A four-part series at the Historic Asolo Theater will combine storytelling and dance in a theatrical setting.
New Stages: Narrative in Motion continues the Ringling Museum of Art's Art of Our Time initiative and features performances by Marc Bamuthi Joseph, Bill Bowers, Circle of Eleven, and the Kate Weare Company. The first performances begin in January.
These dance performances uses the power of language, gesture combined with poetry, media and music to explore diversity.
“The presentation of contemporary art at the Ringling dates back to its first executive director, A. Everett Chick Austin, Jr., who helped transformed the arts in America in the twentieth century and the Museum with the addition of the Historic Asolo Theater and Circus Museum in the late 1940s,” noted Steven High, executive director of The John and Mable Ringling Museum of Art. “Chick advocated that, ‘the function of a museum is more than merely showing pictures….it is the place to integrate the arts and bring them alive.’ The Ringling Museum is building on his legacy and that of John and Mable Ringling. With the ‘Art of Our Time,’ we hope to enrich our community through the exploration of rich ideas and art forms at play today and in the future.”
The 2012-13 Art of Our Time season at the Ringling Museum is supported by a $50,000 grant from Gulf Coast Community Foundation.
The first of the four performances, Word Becomes Flesh runs Jan. 24-26 at 7:30 p.m. documenting pregnancy from a young single father's point of view.
Before that, ViewPoint: The Interplay Between Music and Dance will be presented at 10:30 a.m. Jan. 19. Choreographer Elizabeth Weil Bergmann presents a duet danced by Moving Ethos directors to illustrate how music influences the way we experience modern dance.
Tickets cost $15, $20, $25 for each performance in the series. Call 941.360-7399 or visitwww.ringling.org
If purchasing tickets to all four performances in the Narrative in Motion series, get free admission to ViewPoint: The Interplay Between Music and Dance (Jan. 19, 10:30 a.m.) and FSU Dance Theatre (March 22 & 23, 7:30 p.m.).
Word Becomes Flesh
Jan. 24-26, 7:30 p.m.
Named in the 2012 Class of Doris Duke Artists as one of America’s most vital and productive performing artists, Marc Bamuthi Joseph derives his performance narratives out of interdisciplinary collaboration that incorporates spoken word poetry, contemporary movement, and live music to birth a new theatrical form based on hip hop aesthetics.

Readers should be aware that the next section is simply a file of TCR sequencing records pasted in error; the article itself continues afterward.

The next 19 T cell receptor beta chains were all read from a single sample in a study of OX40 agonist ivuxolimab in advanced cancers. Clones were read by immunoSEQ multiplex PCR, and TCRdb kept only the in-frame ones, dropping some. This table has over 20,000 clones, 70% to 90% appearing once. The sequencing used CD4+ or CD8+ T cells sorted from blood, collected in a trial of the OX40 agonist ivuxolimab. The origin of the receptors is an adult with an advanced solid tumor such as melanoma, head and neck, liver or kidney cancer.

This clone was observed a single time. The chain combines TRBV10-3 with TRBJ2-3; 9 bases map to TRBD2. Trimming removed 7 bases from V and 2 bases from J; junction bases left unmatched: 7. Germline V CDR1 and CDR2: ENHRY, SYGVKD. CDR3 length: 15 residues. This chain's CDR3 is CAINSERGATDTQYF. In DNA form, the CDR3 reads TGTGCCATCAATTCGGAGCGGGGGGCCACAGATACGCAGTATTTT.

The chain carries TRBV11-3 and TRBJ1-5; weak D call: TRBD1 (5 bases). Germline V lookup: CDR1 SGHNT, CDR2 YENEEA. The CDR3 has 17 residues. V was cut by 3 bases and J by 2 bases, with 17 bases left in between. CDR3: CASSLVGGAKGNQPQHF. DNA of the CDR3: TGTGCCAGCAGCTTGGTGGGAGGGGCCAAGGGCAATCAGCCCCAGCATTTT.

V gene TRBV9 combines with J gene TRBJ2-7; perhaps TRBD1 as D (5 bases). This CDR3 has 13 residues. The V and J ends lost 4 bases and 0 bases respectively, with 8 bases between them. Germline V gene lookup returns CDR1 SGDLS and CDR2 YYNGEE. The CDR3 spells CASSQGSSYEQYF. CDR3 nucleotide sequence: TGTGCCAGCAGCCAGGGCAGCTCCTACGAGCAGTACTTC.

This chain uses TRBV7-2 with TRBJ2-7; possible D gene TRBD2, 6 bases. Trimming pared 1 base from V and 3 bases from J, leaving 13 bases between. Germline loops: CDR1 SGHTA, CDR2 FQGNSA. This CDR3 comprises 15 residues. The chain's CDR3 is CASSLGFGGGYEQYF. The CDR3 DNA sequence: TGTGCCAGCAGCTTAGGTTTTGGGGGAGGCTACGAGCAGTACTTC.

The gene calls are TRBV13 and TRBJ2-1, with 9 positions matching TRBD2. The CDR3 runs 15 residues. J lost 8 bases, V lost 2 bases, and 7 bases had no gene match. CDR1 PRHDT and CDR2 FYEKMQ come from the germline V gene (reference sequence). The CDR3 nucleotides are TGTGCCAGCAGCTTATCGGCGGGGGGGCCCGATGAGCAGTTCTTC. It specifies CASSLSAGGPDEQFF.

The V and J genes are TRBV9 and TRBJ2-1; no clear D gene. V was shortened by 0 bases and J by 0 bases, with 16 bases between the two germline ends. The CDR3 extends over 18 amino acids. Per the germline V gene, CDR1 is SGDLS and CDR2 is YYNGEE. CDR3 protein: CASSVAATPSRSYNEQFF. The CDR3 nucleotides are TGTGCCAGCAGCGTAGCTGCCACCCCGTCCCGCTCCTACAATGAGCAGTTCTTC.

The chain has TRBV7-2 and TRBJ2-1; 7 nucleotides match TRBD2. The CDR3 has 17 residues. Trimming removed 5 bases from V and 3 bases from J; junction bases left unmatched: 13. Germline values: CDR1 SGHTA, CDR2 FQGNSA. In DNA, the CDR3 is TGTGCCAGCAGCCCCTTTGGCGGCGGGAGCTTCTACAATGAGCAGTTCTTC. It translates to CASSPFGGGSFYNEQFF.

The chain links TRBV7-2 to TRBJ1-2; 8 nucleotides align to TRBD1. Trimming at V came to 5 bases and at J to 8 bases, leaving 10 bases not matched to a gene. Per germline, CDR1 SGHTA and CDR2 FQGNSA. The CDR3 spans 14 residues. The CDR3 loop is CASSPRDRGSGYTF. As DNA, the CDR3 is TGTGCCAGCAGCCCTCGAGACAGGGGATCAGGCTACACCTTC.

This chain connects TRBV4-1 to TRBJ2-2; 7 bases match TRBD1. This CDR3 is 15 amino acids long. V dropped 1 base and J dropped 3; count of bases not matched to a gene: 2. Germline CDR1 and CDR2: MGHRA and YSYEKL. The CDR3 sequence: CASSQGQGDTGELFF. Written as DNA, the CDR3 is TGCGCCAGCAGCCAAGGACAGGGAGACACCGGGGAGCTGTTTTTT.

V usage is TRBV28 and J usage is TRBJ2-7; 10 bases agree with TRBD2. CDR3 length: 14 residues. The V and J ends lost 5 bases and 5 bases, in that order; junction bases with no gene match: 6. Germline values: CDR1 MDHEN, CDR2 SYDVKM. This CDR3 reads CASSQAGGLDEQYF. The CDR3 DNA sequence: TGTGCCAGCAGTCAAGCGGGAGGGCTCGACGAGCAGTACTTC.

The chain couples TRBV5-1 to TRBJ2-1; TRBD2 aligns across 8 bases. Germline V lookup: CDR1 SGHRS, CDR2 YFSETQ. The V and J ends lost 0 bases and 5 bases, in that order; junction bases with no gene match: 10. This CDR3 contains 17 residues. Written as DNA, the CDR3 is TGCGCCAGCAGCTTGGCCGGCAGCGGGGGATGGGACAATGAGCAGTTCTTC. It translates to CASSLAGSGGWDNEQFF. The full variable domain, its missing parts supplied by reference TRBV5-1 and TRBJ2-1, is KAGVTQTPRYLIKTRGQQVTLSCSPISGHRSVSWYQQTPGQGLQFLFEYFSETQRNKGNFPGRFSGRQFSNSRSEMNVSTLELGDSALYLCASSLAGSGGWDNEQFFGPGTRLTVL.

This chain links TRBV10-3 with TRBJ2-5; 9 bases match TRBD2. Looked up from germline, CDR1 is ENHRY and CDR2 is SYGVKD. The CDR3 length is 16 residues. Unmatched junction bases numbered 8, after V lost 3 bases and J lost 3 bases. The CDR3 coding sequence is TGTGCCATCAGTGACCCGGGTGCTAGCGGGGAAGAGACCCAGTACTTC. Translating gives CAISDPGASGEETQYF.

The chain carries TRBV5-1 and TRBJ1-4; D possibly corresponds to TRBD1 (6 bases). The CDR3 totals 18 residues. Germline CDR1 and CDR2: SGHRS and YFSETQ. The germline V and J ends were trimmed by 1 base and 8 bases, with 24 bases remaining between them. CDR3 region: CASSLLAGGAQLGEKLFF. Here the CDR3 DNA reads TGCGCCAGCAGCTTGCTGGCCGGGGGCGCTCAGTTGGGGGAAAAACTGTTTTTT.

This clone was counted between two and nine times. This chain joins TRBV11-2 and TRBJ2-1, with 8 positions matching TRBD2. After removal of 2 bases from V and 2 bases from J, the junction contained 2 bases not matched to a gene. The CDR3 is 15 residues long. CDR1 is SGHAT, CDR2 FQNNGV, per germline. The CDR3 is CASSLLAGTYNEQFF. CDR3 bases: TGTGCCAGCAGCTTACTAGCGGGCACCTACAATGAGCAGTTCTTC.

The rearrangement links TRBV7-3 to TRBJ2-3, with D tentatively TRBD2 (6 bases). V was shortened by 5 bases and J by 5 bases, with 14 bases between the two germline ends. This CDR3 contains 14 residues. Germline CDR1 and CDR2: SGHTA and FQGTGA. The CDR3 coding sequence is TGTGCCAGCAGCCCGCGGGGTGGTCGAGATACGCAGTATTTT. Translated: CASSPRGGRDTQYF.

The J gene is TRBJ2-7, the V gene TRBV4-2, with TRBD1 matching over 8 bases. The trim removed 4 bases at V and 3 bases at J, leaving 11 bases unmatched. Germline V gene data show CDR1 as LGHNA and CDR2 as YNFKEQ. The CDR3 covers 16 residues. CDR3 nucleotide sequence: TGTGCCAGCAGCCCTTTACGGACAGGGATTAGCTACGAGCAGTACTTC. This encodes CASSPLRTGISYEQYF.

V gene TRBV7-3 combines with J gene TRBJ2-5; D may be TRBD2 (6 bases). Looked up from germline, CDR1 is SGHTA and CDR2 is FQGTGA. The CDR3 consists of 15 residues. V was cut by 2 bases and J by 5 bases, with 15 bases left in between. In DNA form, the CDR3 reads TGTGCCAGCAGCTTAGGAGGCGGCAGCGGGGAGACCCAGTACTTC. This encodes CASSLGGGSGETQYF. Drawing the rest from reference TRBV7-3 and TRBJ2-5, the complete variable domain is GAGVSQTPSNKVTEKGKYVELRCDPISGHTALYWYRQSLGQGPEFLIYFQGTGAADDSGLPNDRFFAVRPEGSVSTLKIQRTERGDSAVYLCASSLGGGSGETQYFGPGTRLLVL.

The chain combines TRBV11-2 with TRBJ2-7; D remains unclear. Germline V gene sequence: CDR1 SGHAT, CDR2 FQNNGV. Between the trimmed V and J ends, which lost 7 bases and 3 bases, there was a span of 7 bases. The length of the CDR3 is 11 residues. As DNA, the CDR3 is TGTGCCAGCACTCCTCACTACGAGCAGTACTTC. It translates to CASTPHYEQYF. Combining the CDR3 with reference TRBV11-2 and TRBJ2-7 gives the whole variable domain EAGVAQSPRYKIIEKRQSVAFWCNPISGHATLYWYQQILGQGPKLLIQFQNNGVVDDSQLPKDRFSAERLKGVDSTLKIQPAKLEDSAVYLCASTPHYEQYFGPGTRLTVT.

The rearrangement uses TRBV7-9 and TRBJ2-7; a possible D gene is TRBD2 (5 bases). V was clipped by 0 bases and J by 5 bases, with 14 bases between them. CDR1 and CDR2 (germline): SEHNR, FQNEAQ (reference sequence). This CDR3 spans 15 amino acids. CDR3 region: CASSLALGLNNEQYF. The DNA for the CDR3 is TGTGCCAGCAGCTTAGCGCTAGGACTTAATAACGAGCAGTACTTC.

Presented as a series of performed letters to an unborn son, Word Becomes Flesh documents nine months of pregnancy from a young single father’s perspective. It is a powerful and passionate plea for social responsibility and understanding that critically, lyrically, and choreographically examines the experience of fatherhood in America’s black community.
Feb. 7-9, 7:30 p.m.
Bill Bowers employs an eloquent mixture of music, monologues and mime in his ongoing investigation of the silence surrounding the enigmatic matters of gender in our culture today. Often compared to Chaplin and Keaton, he has performed throughout the U.S., Europe and Asia. For Beyond Words, Bowers draws his characters from life and moves beyond mere anecdotes to create a vibrant and visual poetry. With audacity and compassion he explores what it means to be a boy and the messages we receive on our way to becoming men. It is an inclusive montage that celebrates maleness and humanity in capacious terms rather than any narrow punitive viewpoint that diminishes us all.
Feb. 21-23, 7:30 p.m.
From Berlin, the Circle of Eleven blends music, acrobatics, dance, and theater into a sophisticated form of entertainment that carries on the spirit of classic German variety theater at a contemporary circus level. It is not a play, or a circus act, or a film project. It is a self-contained, genre-defying performance that won the Carol Tambor Foundation’s “Best of Edinburgh Award” in 2011 and went on to become the hottest ticket at Spoleto. LEO explores a world where gravity has shifted and the hero must undertake a logic-defying adventure that reveals not only his dreams and desires but also his lust for life. Through a clever juxtaposition of live performance with projected film, two Leos move through identical spaces governed by opposing physical laws. It is a small but meaningful story of a man stuck in a box, hoping one day to find his way out.
Kate Weare Company
March 7-9, 7:30 p.m.
With both rawness and precision, Kate Weare maps a humanism that is contemporary and profoundly stirring. Hailed for its startling combination of formal choreographic values and visceral, emotional interpretation, her work has been seen at The Joyce Theater, Danspace Project, Jacob’s Pillow Dance Festival, American Dance Festival, and at venues throughout the U.S.
For the Historic Asolo Theater, Weare presents a program of open narrative spaces into which she invites the viewers to insert themselves and to see the work through the lens of personal experience. While in Drop Down she employs the power of tango to investigate the negotiations of erotic proximity, in Garden, she elicits innocence by drawing upon primitive issues origination, collective identity, and safety in the face of the nature’s unpredictable forces.
FSU Dance Theatre
March 22 & 23, 7:30 p.m.
Works by the renowned resident faculty, alumni and guest artists performed by the highly skilled students of this top-ranked university dance program.